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The building code implications of home sharing

By Peter Sun, code consultant, AKF Group

Airbnb has become synonymous with comfortable and convenient rentals, and has grown exponentially since it was conceived just 10 years ago in 2008.

Today, Airbnb includes listings of over four million homes in over 190 countries and 65,000 cities. The rental platform has even surpassed the combined listings of the world’s five biggest hotel chains: Marriott, Hilton, Accor, Wyndham, and Hyatt. On any given night, two million people stay at a listing hosted by Airbnb.

There is a growing trend of investing in Airbnb as a business. For example, in Florida, Newgard Development Group’s 324-unit complex near Disney World is optimized for Airbnb and home sharing services.

There’s also a trend of rental managers running a home sharing business. For example, the top 25 Airbnb accounts in the United States have a combined 13,546 listings and revenue of 543 million dollars in 2017.
AKF advises that building managers or real estate developers seek advice regarding the building code and life safety implications of allowing Airbnb listings in their buildings.

Understanding the code requirements help property managers and real estate developers make informed decisions regarding rental platforms for temporary lodging.

Increasingly, Airbnb faces scrutiny from regulators and neighbors of its rental properties over the effect it has on neighborhoods. From San Francisco to Berlin, New York to Singapore, there’s an ongoing dialogue on how Airbnb can positively affect cities while minimizing the negative effects.

New York passed some of the toughest restrictions on short-term rentals in the country. It is now illegal to advertise or rent an entire apartment on a platform like Airbnb for less than 30 days unless the host is present and there are no more than two guests.

These regulations attempt to address the impact of home-sharing on neighborhoods, but at AKF we asked ourselves the question, “What are some potential building code impacts of home-sharing?”

The New York building code treats long-term residential occupants (i.e., non-transient, more than 30-day stay) differently than transient, or temporary, occupants (30 days or less). Hotel buildings and other transient occupancies are classified as Use Group R-1 in the building code, while apartment and condominium buildings are classified as Use Group R-2.

The primary difference between transient occupancies (R-1) and non-transient occupancies (R-2) is that occupants are not as familiar with the building as the long-term residents. If occupants are not as familiar with their surroundings, they may not recognize potential hazards or use means of egress as efficiently.
For example, in October 2017, a fire at an Airbnb rental where 15 international students were staying while attending a medical conference in Lansing, Michigan required firefighters to rescue ten of the students trapped inside the building.

Any new building intended to be occupied by both transient and non-transient occupants must comply with requirements for both R-1 and R-2 use groups.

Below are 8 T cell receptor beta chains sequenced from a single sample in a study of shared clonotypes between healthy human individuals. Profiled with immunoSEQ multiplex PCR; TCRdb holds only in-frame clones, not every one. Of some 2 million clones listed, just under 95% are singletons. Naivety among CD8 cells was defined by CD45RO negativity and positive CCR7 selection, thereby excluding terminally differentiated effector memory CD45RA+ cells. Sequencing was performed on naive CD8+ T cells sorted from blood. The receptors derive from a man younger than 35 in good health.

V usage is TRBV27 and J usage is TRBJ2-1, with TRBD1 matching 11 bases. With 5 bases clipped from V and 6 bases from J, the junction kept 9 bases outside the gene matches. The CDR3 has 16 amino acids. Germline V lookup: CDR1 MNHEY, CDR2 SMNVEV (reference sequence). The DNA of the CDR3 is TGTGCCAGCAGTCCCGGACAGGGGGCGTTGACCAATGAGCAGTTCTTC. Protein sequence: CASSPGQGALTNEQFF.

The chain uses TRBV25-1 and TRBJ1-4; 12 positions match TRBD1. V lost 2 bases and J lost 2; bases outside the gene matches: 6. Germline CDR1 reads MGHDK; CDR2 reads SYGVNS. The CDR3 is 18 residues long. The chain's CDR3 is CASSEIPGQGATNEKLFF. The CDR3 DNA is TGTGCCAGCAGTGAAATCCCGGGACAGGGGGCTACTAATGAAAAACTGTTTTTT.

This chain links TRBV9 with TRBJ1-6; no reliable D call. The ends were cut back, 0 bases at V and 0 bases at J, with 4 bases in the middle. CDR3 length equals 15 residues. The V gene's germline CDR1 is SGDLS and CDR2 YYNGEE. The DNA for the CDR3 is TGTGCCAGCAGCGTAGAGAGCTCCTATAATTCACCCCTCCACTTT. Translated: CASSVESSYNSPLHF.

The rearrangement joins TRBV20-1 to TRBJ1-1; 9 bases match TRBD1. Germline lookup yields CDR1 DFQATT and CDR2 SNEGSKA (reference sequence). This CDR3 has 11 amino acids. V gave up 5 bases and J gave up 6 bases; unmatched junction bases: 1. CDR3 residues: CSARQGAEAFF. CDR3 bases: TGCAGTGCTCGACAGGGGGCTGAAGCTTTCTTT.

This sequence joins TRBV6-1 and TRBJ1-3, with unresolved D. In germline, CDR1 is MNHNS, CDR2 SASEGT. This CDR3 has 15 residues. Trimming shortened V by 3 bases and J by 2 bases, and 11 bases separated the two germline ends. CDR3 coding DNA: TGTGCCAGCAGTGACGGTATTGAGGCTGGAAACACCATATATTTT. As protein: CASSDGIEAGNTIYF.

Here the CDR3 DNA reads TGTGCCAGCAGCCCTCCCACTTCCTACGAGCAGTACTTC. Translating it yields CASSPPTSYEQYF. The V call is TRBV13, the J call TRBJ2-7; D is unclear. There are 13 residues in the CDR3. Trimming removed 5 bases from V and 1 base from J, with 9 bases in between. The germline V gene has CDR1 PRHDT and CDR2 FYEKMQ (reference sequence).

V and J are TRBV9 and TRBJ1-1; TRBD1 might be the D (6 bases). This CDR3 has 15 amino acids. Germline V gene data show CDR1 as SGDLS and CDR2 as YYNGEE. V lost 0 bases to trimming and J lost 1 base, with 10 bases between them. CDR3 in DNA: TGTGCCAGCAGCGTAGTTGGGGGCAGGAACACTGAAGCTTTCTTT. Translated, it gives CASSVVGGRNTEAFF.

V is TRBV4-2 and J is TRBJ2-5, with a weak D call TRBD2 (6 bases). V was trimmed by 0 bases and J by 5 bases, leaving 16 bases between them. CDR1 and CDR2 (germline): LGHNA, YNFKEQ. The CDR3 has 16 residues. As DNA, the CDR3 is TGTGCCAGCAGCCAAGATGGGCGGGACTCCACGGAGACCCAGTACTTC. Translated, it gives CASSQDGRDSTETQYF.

However, existing buildings are less straightforward. Where there’s a change from an R-2 to an R-1 occupancy, the existing building code requires upgrades based on the scope of the change. If only one or two units in an apartment building are renting regularly on Airbnb, there will not be a big impact on the building. However, if more than 10 percent of the apartments are listed in the building, it turns from an accessory use to the main building use, which triggers compliance per code.

Due to the higher hazard of transient occupancies, R-1 occupancies often have more stringent code requirements than R-2 occupancies. One of the biggest differences between R-1 and R-2 occupancies is that fire protection systems are required throughout the building.

R-1 buildings over 2-stories tall require a fire alarm system with smoke alarm in sleeping areas and each story within the sleeping unit, fire extinguishers, visible alarms in sleeping rooms, and manual pull stations within 5-feet of all exit doors. Floor level exit signs are also required.

Whereas, R-2 buildings are not required to be provided with manual pull stations or visible alarms in sleeping rooms if the building is fully sprinklered, and sprinkler water flow activates the fire alarm system. R-2 buildings are also not required to have fire extinguishers unless there’s cooking equipment, combustible material storage, special hazard areas, or otherwise according to New York Fire Code’s Table 906.1 requirements.

Airbnb has become a Silicon Valley success story and in the process, has exemplified that a great idea paired with seamless execution can do wonders.

It’s hard to imagine that in 2008 the founders of Airbnb launched the website thrice, and when their finances were tight, they sold cereal boxes of “Obama O’s” and “Cap’n McCain” to stay afloat.

Today, the company is valued at 31 billion dollars and is showing no signs of slowing down as it continues to revolutionize the hospitality and residential industry.

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